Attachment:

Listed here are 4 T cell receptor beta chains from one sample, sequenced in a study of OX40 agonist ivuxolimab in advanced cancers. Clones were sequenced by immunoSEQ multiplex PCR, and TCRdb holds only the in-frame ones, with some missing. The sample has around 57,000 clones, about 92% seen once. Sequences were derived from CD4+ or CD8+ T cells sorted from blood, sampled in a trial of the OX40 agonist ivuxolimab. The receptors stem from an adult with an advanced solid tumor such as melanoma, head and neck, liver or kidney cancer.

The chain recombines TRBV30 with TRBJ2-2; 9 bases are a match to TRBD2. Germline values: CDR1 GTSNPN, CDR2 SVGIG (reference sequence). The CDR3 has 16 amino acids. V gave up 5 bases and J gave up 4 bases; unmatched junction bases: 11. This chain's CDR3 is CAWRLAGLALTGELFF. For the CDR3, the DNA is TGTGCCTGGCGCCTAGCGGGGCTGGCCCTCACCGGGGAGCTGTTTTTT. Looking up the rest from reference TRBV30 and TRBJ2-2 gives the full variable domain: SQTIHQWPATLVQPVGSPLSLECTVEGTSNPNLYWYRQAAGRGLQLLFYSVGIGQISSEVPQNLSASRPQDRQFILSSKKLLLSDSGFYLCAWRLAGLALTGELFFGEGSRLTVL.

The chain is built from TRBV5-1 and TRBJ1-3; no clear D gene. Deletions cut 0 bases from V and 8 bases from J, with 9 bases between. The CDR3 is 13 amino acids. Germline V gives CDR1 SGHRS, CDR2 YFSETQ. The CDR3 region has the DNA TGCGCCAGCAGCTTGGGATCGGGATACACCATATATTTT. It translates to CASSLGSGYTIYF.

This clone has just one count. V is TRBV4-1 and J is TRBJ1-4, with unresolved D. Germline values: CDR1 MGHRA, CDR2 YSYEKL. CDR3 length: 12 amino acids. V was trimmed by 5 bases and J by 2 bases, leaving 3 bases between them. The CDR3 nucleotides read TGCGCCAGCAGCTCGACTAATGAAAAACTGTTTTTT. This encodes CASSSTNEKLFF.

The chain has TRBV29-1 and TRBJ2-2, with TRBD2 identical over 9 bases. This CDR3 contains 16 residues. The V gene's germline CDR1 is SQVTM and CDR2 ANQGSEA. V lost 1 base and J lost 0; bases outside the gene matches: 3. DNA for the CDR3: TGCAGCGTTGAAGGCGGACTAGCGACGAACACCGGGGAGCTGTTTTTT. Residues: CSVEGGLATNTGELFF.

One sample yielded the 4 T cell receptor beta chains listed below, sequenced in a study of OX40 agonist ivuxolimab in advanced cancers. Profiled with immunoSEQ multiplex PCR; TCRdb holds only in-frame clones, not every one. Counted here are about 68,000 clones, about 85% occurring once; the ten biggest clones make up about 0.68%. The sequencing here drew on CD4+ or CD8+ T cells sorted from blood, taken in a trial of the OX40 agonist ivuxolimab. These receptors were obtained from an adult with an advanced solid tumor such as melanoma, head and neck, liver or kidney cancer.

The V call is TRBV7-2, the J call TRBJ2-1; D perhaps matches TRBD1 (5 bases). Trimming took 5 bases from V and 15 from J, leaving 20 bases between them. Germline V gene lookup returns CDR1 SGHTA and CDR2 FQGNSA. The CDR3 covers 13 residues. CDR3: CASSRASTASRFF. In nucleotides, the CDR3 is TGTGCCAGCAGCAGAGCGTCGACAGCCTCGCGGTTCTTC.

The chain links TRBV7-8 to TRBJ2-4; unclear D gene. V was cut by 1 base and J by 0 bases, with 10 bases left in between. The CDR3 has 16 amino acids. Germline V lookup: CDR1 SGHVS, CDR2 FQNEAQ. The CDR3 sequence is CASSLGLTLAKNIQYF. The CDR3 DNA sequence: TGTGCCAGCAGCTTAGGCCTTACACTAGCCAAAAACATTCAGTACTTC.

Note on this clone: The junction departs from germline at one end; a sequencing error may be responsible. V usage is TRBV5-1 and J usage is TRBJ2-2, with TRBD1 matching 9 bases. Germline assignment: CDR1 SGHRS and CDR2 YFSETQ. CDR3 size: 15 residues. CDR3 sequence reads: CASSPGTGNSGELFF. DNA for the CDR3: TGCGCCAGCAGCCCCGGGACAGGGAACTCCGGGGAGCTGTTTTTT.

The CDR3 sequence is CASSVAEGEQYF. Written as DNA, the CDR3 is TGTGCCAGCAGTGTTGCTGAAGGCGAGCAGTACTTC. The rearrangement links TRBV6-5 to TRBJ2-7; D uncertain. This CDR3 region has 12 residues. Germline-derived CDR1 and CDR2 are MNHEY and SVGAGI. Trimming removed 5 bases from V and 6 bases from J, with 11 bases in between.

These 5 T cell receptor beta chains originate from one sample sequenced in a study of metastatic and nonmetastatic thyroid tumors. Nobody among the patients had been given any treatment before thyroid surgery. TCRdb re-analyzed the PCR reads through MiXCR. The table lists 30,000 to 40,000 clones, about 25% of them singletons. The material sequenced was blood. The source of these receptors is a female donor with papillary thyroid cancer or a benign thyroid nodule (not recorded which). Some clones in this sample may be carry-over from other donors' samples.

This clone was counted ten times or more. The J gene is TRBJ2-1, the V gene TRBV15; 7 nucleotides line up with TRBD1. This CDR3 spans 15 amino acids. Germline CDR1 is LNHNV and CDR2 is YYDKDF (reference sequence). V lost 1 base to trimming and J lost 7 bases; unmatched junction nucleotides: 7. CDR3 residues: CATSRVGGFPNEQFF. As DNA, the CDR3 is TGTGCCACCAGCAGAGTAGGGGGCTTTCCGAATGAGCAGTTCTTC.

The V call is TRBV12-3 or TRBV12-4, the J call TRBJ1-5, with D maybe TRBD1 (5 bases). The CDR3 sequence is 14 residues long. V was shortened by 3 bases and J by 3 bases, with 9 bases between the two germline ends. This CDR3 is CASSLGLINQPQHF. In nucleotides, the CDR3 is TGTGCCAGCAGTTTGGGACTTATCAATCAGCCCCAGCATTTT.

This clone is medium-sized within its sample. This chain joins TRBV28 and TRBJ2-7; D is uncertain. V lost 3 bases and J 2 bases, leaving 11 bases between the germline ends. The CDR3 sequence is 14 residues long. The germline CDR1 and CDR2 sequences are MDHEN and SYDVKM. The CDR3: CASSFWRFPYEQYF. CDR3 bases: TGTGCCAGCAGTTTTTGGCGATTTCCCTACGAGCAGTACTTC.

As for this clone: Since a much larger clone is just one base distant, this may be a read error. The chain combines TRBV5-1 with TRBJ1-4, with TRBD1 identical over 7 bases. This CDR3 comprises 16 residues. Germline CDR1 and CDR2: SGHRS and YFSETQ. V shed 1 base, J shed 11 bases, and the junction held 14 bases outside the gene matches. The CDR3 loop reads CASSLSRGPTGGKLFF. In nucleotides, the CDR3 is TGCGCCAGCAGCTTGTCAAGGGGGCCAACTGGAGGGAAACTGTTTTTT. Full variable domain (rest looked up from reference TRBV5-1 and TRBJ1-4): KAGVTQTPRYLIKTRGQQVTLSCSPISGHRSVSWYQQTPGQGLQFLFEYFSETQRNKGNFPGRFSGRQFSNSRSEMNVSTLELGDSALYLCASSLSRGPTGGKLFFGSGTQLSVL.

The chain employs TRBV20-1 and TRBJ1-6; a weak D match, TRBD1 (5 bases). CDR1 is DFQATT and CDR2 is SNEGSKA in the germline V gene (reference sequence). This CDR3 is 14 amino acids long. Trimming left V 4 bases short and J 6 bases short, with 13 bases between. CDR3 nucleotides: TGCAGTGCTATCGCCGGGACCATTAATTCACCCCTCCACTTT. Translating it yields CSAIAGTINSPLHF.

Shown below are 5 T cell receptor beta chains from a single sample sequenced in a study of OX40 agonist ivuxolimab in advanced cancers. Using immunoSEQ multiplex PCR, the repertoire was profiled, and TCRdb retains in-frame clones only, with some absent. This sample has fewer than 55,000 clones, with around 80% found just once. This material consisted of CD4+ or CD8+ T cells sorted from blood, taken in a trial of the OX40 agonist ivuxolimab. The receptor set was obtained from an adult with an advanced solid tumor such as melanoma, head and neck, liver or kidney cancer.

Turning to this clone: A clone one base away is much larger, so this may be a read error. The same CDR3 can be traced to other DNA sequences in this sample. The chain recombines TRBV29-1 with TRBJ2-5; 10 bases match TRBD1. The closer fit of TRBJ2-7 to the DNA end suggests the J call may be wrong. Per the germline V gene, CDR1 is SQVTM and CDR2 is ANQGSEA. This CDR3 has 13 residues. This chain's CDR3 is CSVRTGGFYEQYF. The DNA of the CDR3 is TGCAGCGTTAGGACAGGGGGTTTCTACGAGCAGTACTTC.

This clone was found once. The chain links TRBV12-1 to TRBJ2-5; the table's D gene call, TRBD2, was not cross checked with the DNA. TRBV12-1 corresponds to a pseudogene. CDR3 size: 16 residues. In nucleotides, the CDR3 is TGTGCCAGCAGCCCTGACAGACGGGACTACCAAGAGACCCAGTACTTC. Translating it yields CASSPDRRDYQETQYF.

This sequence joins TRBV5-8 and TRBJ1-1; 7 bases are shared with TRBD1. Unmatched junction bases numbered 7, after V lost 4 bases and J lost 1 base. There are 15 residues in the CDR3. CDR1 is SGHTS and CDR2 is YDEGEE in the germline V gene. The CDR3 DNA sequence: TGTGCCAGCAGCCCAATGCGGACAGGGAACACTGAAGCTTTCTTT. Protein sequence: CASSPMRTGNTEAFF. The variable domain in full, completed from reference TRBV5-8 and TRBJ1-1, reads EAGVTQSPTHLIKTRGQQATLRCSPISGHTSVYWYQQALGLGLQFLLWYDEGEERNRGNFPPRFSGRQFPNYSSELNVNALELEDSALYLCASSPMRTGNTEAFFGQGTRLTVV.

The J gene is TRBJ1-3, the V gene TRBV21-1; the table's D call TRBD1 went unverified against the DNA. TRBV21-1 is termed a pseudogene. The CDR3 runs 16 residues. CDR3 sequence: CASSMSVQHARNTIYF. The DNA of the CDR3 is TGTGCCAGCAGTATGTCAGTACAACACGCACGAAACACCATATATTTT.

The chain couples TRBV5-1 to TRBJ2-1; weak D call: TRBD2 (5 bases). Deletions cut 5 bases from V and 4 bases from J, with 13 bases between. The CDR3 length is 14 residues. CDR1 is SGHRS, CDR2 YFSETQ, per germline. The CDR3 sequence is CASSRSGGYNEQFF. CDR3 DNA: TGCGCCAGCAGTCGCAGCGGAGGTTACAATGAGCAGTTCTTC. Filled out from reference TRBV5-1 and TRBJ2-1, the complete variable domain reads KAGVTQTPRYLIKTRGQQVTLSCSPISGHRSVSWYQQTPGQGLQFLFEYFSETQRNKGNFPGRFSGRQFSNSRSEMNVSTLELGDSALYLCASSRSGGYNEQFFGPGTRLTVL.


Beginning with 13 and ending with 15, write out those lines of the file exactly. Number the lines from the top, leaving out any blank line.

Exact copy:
The V call is TRBV12-3 or TRBV12-4, the J call TRBJ1-5, with D maybe TRBD1 (5 bases). The CDR3 sequence is 14 residues long. V was shortened by 3 bases and J by 3 bases, with 9 bases between the two germline ends. This CDR3 is CASSLGLINQPQHF. In nucleotides, the CDR3 is TGTGCCAGCAGTTTGGGACTTATCAATCAGCCCCAGCATTTT.

This clone is medium-sized within its sample. This chain joins TRBV28 and TRBJ2-7; D is uncertain. V lost 3 bases and J 2 bases, leaving 11 bases between the germline ends. The CDR3 sequence is 14 residues long. The germline CDR1 and CDR2 sequences are MDHEN and SYDVKM. The CDR3: CASSFWRFPYEQYF. CDR3 bases: TGTGCCAGCAGTTTTTGGCGATTTCCCTACGAGCAGTACTTC.

As for this clone: Since a much larger clone is just one base distant, this may be a read error. The chain combines TRBV5-1 with TRBJ1-4, with TRBD1 identical over 7 bases. This CDR3 comprises 16 residues. Germline CDR1 and CDR2: SGHRS and YFSETQ. V shed 1 base, J shed 11 bases, and the junction held 14 bases outside the gene matches. The CDR3 loop reads CASSLSRGPTGGKLFF. In nucleotides, the CDR3 is TGCGCCAGCAGCTTGTCAAGGGGGCCAACTGGAGGGAAACTGTTTTTT. Full variable domain (rest looked up from reference TRBV5-1 and TRBJ1-4): KAGVTQTPRYLIKTRGQQVTLSCSPISGHRSVSWYQQTPGQGLQFLFEYFSETQRNKGNFPGRFSGRQFSNSRSEMNVSTLELGDSALYLCASSLSRGPTGGKLFFGSGTQLSVL.